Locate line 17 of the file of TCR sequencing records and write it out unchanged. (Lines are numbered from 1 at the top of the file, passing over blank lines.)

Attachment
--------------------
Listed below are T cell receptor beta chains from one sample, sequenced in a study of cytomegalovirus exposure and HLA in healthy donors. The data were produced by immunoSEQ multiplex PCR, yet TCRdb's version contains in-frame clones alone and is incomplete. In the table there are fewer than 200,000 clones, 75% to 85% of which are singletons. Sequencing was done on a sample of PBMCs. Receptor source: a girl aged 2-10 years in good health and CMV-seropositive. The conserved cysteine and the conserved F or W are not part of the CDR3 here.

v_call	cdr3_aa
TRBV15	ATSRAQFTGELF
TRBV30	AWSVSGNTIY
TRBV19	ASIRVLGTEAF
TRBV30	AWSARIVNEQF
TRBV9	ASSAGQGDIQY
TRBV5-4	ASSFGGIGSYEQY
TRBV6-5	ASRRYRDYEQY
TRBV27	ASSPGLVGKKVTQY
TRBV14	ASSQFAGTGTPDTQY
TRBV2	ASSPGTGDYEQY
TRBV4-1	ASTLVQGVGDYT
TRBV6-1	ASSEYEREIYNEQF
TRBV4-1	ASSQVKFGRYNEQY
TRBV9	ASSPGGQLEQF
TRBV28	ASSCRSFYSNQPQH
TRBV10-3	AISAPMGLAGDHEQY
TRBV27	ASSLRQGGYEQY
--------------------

TRBV28	ASSCRSFYSNQPQH